Our report made a number of recommendations, and today I am going to focus on three particular areas: the need for ongoing research into e-cigarettes, the use of e-cigarettes in mental health facilities and their use in public spaces. I hope today that I will be able to correct some of the inaccuracies in some of the media coverage of the Committee’s report.
Our report is not the end point—more evidence is needed. That is why we concluded that the Government should maintain their planned annual evidence review on e-cigarettes. We also say that they should support a long-term research programme, to be overseen by Public Health England and the Committee on Toxicity of Chemicals in Food, Consumer Products and the Environment, to ensure that health-related evidence is not dependent solely on the tobacco industry or the manufacturers of e-cigarettes.
Hon. Members might not know that 40% of adults with mental ill health smoke, compared with just 16% of the general population. Smoking is also the single largest cause of premature mortality for those with mental ill health. We know that people with severe and enduring mental ill health die 15 to 20 years earlier than other people. Therefore, as the Government warn, if we do not reduce smoking among this group, which, as I say, remains stubbornly high,
“we will have failed to reduce health inequalities”.
We surveyed mental health trusts to inform our work in this area. What we found was rather shocking. A third of mental health trusts still ban e-cigarettes within their facilities. We also found that three quarters of NHS trusts—these are health trusts, which ought to be on top of the evidence—are mistakenly concerned about second-hand e-cigarette vapour, despite evidence that it presents a negligible health risk. However, progressive trusts such as Nottinghamshire Healthcare NHS Foundation Trust use e-cigarettes to help patients give up smoking, while encouraging them to engage with treatments.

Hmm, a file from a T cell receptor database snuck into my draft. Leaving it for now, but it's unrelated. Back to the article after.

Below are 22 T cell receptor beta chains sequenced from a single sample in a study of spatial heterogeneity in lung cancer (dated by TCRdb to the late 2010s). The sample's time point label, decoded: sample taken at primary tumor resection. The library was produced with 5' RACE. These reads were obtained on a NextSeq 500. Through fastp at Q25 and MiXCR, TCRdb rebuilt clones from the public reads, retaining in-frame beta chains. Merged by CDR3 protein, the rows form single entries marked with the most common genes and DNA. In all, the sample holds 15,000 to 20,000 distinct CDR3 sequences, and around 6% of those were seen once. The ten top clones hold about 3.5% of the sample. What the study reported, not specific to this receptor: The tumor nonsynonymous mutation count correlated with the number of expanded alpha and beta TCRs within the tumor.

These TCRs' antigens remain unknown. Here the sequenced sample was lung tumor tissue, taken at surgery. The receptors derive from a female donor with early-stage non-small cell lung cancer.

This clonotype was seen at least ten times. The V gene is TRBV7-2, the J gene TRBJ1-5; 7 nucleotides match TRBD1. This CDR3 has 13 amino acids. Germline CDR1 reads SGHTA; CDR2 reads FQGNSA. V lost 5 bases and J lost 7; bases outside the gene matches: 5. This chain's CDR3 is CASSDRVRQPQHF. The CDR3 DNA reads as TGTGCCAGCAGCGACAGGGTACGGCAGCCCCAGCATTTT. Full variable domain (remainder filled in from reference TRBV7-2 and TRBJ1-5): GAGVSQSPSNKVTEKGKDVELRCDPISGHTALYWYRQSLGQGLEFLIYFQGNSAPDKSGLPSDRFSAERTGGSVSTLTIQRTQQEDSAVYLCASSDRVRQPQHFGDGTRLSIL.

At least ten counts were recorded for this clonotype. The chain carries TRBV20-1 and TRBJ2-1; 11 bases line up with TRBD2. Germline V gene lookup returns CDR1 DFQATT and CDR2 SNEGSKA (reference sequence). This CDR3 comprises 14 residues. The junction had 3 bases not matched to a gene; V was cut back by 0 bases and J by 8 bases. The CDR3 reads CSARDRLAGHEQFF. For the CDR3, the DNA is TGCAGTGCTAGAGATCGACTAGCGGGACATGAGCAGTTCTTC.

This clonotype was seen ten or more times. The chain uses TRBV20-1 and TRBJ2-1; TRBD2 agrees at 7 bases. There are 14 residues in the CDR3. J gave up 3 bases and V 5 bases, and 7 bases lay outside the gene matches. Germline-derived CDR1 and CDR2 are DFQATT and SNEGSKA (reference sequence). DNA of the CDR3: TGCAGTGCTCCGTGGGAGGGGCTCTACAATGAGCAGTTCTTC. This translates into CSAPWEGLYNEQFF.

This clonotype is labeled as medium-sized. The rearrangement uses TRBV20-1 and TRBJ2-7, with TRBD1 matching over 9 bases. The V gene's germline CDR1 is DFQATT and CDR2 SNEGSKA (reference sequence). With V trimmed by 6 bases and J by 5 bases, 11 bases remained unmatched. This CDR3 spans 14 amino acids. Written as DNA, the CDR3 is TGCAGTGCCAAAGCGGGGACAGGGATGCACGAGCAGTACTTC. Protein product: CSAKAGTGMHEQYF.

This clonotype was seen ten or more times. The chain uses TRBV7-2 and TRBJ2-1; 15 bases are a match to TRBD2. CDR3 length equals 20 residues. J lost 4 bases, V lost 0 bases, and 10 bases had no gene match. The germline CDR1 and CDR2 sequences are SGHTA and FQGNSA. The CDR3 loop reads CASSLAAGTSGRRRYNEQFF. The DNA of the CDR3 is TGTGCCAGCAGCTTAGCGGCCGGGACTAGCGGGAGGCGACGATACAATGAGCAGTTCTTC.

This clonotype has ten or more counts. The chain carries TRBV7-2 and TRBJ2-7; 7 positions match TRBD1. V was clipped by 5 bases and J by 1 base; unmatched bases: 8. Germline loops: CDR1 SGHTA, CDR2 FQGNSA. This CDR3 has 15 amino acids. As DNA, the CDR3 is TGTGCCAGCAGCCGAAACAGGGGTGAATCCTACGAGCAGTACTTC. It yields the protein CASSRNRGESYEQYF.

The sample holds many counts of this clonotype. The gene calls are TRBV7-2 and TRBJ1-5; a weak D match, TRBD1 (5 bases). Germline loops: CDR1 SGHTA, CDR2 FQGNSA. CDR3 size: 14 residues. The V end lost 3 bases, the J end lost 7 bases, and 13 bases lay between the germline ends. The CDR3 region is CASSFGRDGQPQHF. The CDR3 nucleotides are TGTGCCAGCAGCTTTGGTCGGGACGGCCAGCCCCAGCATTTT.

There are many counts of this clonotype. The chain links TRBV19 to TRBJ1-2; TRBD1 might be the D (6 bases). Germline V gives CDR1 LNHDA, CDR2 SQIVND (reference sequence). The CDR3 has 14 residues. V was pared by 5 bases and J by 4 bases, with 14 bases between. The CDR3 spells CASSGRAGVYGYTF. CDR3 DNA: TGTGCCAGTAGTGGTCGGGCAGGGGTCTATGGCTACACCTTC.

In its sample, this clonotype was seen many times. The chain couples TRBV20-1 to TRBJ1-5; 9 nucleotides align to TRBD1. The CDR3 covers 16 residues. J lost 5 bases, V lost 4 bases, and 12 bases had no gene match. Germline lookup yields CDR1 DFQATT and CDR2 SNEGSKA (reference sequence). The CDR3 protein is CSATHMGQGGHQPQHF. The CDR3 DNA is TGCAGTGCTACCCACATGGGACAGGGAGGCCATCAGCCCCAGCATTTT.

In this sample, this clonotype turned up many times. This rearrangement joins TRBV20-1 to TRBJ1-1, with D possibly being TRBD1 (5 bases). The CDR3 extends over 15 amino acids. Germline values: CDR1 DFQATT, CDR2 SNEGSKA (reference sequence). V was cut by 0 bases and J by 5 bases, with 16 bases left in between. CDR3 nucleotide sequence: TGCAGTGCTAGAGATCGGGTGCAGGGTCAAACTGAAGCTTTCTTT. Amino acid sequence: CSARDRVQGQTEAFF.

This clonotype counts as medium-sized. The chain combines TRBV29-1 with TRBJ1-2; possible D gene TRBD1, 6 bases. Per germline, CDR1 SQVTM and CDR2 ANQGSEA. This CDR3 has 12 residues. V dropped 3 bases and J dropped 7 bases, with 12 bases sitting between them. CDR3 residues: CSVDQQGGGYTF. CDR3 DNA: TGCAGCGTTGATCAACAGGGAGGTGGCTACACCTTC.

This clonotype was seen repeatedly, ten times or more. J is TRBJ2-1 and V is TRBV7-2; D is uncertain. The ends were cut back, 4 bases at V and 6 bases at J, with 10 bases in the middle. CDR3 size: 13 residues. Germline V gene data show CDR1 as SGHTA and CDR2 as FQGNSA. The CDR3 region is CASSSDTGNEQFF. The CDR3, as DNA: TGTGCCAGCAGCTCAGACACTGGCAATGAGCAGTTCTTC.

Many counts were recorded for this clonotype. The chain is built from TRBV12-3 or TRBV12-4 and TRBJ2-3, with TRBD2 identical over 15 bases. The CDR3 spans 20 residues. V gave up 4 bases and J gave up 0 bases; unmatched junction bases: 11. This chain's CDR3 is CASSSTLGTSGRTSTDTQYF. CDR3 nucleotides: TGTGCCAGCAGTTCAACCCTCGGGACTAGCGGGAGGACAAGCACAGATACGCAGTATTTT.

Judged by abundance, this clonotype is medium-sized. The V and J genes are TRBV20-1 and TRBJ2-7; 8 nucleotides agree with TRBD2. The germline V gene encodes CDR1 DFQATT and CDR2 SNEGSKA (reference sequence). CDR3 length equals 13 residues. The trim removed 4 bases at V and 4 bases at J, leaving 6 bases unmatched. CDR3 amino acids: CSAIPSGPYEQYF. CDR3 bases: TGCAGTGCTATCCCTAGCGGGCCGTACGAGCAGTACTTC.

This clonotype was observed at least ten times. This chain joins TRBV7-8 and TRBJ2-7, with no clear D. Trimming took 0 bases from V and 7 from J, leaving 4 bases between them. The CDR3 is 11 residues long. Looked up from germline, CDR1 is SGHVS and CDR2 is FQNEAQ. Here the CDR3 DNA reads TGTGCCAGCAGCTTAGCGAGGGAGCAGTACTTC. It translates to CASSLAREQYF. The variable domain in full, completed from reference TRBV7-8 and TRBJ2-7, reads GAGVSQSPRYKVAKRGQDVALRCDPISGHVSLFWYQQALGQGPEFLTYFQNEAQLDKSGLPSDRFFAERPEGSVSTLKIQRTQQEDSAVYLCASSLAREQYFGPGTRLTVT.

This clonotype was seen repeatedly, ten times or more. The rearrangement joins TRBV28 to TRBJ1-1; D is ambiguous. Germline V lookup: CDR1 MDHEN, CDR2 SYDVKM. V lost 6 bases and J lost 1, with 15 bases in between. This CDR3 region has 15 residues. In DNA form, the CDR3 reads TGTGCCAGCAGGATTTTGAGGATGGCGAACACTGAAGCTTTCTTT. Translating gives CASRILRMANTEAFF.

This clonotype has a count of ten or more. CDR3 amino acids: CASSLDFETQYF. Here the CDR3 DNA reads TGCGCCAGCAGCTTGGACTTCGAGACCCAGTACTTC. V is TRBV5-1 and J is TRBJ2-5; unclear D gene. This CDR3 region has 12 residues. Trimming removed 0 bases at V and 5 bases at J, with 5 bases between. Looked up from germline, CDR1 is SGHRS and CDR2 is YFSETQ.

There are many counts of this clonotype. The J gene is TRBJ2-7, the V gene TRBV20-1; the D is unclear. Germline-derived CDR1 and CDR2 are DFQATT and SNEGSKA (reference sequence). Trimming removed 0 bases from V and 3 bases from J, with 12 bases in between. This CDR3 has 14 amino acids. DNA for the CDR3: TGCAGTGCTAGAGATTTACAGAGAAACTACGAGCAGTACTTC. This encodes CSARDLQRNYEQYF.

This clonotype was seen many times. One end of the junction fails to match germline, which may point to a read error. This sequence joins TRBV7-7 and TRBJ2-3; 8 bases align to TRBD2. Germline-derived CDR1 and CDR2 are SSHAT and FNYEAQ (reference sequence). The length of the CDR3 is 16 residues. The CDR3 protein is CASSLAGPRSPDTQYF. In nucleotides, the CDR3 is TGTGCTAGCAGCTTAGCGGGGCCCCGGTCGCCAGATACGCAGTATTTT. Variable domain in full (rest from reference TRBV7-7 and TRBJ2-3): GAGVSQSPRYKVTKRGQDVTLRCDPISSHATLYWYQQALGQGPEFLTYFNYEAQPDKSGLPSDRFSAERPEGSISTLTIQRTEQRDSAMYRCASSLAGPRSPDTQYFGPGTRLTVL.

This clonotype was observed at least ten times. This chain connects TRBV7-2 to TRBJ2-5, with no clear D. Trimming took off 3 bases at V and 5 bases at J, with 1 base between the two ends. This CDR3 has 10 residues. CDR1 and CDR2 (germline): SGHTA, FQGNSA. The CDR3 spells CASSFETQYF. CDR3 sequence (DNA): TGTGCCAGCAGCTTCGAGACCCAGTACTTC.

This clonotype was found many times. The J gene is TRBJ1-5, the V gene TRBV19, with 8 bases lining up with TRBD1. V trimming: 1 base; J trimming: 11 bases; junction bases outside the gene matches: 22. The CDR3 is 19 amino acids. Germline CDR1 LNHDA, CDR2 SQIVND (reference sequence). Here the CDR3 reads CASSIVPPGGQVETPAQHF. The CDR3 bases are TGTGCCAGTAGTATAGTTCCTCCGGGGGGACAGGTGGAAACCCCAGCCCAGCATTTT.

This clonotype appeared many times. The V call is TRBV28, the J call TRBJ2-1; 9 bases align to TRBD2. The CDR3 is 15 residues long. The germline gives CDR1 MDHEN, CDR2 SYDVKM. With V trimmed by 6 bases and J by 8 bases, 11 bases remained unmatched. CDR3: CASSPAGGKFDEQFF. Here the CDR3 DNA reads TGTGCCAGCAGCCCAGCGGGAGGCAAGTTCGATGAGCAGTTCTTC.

We conclude that all patients in mental health units should have the benefit of this more enlightened thinking. NHS England must set a clear central NHS policy on e-cigarettes in mental health units that establishes allowing e-cigarette use by patients as a default unless an NHS trust can show reasons for not doing so that are demonstrably evidence-based.
Let me now turn to the area of our report that created the biggest debate: the treatment of e-cigarettes in public spaces. Despite some suggestions to the contrary, we did not recommend that e-cigarettes should be allowed in closed public spaces or on public transport. We called for a public debate on how these products are dealt with in our public spaces. The coverage of our report has certainly kick-started a public discussion, and I really welcome that. We need such a debate because the evidence suggests no public health rationale for treating e-cigarettes and conventional cigarettes as one and the same.
There are, however, nuisance justifications for restricting e-cigarettes’ use in public, such as in enclosed spaces and on public transport. I personally would not support any proposal that permitted the use of e-cigarettes on public transport, specifically because many people find the smell of many vapours unpleasant and intrusive. However, that is quite different from restricting usage in all public spaces based on misplaced health concerns and treating this issue in exactly the same way as we treat smoking.